Sunday, August 29, 2010
The Wall Street Journal has a new blog for Wine... read on!
2007 Domaine Leflaive Puligny-Montrachet Les Folatières, $150
From the greatest of all Puligny producers, the kind of wine that should be delivered by Grace Kelly. Very vibrant and intense, with a honeysuckle nose, a silky texture and a heart of stone.
2007 Carillon Puligny-Montrachet Les Combettes, $119
A stunning wine, with piercing high notes that reminded me why Daniel Johnnes compares great Puligny to a violin concerto.
Henri Boillot Puligny-Montrachet Clos des Mouchère, $100
From a privileged site in the premier-cru Perrières vineyard, this is a very rich, fleshy Puligny with a powerful underlying structure.
2007 Louis Jadot Puligny-Montrachet, $45
A very well balanced, crisp, classic Puligny with a touch of green apple, citrus and stone.
2007 Ramonet Puligny-Montrachet Les Ensegnières, $42
A medium-bodied, complex Puligny from the great maker of Chassagne Montrachet, more elegant and mineral than his wines from the rival commune.
2008 Pierre-Yves Colin-Morey Puligny-Montrachet Le Trezin, $50
A really intense village wine from high up on the slope the hill where the soil is thin and the vines struggle. Really fine, vibrant
Ms. Kelly brought Montrachet and a meal from the '21' club to Jimmy Stewart in 'Rear Window.'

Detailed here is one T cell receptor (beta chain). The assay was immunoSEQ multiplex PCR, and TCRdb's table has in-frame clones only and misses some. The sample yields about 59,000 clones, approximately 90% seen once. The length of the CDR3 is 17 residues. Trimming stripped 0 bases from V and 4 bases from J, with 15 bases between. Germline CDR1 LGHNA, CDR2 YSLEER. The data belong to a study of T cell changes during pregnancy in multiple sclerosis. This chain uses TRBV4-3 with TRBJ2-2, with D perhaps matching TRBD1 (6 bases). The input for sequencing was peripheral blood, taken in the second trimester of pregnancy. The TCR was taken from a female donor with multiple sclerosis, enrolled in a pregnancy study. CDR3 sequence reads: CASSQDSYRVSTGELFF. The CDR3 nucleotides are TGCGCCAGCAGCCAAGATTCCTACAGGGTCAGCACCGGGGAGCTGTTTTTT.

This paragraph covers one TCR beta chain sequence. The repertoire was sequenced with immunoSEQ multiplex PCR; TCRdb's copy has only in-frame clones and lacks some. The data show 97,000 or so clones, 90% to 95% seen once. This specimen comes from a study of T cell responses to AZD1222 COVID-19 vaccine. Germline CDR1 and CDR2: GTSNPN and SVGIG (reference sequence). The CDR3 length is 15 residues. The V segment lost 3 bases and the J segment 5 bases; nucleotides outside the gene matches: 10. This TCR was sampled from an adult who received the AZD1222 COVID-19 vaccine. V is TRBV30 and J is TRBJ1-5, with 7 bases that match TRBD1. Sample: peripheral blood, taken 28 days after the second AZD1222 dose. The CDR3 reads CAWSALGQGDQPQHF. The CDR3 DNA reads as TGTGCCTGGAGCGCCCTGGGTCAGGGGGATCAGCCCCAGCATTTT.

The first time I remember drinking white Burgundy was in 1985, shortly after I returned to Manhattan after a sojourn at graduate school. The bottle in question was a birthday present from my second wife, a 1982 Carillon Puligny-Montrachet. I'm not entirely sure whether it was a premier cru, from one of the vineyards on the middle slope of the gentle rising hillside adjacent to the famous grand-cru Montrachet vineyard, or a simple village wine from the lowland vineyards, but I was blown away when I tasted the wine and Puligny-Montrachet immediately became my favorite special-occasion white.
Over the years I've learned to love Meursault, Chassagne Montrachet and even select New World Chardonnays, but I've always maintained a soft spot for the wines of Puligny, a small village on the lower slope of the famous hillside known as the Côtes d'Or. Puligny-Montrachet is located in the southernmost part of the region, the Côtes de Beaune, home of the best white Burgundies, made exclusively from the Chardonnay grape. In 1879 the tiny village of Puligny, in an effort to boost its own profile and the price of its wine, attached its own name to that of its most famous vineyard. Le Montrachet had long been hailed as the world's greatest dry white wine; Claude Arnoux, writing in 1728 could find no words in either French or Latin to describe its splendors (an example that wine critics should sometimes ponder) and Thomas Jefferson was a big fan; after tasting the 1782 vintage he ordered an entire 130-gallon cask, according to John Hallman's "Thomas Jefferson on Wine." Must have been some party. More recently, Montrachet was the wine that Grace Kelly brought over to wheelchair-bound Jimmy Stewart's apartment in "Rear Window," along with a meal from the '21' club. I think I'd willingly break my own leg for that kind of delivery.